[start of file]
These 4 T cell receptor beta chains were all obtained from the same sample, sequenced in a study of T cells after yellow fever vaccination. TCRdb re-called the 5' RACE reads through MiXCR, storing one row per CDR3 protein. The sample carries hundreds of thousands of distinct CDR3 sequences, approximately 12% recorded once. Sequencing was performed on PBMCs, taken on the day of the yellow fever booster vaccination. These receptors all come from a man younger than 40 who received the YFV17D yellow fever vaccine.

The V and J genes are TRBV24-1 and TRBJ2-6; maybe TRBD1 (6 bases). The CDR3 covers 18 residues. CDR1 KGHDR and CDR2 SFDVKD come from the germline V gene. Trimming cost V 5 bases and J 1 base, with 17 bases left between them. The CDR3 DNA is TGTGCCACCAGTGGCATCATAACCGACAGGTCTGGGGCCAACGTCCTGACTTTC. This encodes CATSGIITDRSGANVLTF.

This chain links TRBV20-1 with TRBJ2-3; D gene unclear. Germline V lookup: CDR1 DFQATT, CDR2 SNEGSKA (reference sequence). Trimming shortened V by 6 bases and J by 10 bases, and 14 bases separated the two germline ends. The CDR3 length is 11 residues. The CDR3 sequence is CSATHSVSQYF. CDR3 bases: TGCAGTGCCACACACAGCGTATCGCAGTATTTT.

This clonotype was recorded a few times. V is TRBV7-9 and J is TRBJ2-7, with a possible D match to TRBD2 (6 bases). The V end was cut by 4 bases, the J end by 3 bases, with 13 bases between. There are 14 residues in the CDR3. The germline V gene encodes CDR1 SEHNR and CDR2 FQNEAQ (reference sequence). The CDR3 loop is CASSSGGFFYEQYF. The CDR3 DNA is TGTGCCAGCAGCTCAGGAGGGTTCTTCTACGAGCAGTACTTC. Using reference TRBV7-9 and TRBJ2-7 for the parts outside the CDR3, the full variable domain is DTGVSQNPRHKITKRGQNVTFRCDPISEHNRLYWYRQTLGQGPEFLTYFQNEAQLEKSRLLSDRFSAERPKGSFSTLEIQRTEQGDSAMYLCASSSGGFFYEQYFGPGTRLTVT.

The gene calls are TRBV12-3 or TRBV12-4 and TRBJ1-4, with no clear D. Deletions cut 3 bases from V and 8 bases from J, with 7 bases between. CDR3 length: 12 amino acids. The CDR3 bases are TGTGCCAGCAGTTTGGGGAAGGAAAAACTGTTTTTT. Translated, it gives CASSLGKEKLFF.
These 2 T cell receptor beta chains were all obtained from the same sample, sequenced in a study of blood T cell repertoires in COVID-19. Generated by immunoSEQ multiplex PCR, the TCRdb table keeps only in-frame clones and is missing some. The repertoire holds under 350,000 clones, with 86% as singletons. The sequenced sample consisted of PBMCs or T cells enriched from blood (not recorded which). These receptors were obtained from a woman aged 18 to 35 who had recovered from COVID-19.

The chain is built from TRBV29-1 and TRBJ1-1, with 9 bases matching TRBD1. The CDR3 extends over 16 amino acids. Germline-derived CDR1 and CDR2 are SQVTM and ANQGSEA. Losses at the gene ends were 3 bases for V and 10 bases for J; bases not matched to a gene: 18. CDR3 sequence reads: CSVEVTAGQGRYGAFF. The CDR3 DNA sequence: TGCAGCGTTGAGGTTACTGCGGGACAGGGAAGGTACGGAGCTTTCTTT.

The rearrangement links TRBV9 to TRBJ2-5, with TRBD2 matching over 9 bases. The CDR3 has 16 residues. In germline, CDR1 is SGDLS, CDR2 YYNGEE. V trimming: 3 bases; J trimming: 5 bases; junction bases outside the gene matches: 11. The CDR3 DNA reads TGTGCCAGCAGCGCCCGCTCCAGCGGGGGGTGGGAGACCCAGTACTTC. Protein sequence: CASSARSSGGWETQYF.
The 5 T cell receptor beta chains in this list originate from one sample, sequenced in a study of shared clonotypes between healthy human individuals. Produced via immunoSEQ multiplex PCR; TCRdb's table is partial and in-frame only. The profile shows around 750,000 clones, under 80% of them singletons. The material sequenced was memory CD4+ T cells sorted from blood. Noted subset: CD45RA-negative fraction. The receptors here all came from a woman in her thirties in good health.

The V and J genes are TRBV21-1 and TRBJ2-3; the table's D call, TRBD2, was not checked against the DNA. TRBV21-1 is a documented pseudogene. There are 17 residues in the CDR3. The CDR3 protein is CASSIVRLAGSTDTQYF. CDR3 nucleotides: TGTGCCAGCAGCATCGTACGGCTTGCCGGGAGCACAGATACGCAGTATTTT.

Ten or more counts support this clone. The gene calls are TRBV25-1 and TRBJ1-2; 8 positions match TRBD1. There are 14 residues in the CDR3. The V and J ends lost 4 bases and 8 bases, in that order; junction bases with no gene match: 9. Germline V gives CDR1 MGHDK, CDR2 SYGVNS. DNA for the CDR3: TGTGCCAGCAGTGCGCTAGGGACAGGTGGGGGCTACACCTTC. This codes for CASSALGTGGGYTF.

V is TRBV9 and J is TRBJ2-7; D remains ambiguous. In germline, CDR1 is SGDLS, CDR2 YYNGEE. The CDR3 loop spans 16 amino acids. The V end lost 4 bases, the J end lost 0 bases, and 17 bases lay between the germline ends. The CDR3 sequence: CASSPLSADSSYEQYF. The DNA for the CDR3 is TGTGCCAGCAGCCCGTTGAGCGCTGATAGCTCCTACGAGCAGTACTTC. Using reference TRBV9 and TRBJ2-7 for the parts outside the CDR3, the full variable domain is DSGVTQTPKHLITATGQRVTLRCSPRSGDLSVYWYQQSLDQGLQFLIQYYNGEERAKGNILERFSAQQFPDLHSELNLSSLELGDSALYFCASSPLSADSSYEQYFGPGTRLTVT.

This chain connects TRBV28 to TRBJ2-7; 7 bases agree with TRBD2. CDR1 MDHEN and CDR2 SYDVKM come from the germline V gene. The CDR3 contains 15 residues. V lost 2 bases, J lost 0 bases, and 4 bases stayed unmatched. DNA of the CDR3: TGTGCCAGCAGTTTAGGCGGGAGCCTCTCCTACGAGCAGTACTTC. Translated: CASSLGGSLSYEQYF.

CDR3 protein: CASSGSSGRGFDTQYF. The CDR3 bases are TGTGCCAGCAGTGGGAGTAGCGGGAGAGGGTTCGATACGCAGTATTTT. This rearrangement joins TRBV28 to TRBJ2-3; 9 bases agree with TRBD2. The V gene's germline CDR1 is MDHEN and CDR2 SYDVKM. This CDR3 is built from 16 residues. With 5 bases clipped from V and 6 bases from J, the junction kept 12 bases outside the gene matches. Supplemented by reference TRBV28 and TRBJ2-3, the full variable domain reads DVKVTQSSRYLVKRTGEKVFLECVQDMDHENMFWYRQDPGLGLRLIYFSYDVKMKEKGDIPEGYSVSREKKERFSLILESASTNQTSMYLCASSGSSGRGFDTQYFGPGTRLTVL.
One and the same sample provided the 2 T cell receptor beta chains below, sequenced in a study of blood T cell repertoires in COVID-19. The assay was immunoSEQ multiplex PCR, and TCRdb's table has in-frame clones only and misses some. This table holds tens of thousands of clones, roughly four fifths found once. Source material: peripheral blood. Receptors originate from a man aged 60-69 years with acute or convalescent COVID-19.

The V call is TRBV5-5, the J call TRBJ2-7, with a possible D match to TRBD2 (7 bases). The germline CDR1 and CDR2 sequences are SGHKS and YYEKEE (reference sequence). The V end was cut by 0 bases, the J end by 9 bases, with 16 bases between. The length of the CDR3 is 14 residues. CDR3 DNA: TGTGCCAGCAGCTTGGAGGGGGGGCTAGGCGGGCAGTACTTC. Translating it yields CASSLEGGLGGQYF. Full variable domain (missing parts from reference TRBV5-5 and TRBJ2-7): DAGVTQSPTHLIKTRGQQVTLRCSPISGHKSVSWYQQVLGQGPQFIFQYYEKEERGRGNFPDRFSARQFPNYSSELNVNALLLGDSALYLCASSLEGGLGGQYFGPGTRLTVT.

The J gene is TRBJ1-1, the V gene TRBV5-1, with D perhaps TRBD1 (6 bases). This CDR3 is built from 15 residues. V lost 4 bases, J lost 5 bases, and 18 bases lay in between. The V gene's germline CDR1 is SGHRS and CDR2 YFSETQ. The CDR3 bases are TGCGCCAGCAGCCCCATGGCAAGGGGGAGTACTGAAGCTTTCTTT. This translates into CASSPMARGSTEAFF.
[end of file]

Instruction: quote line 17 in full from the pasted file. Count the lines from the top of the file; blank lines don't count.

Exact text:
The J gene is TRBJ1-1, the V gene TRBV5-1, with D perhaps TRBD1 (6 bases). This CDR3 is built from 15 residues. V lost 4 bases, J lost 5 bases, and 18 bases lay in between. The V gene's germline CDR1 is SGHRS and CDR2 YFSETQ. The CDR3 bases are TGCGCCAGCAGCCCCATGGCAAGGGGGAGTACTGAAGCTTTCTTT. This translates into CASSPMARGSTEAFF.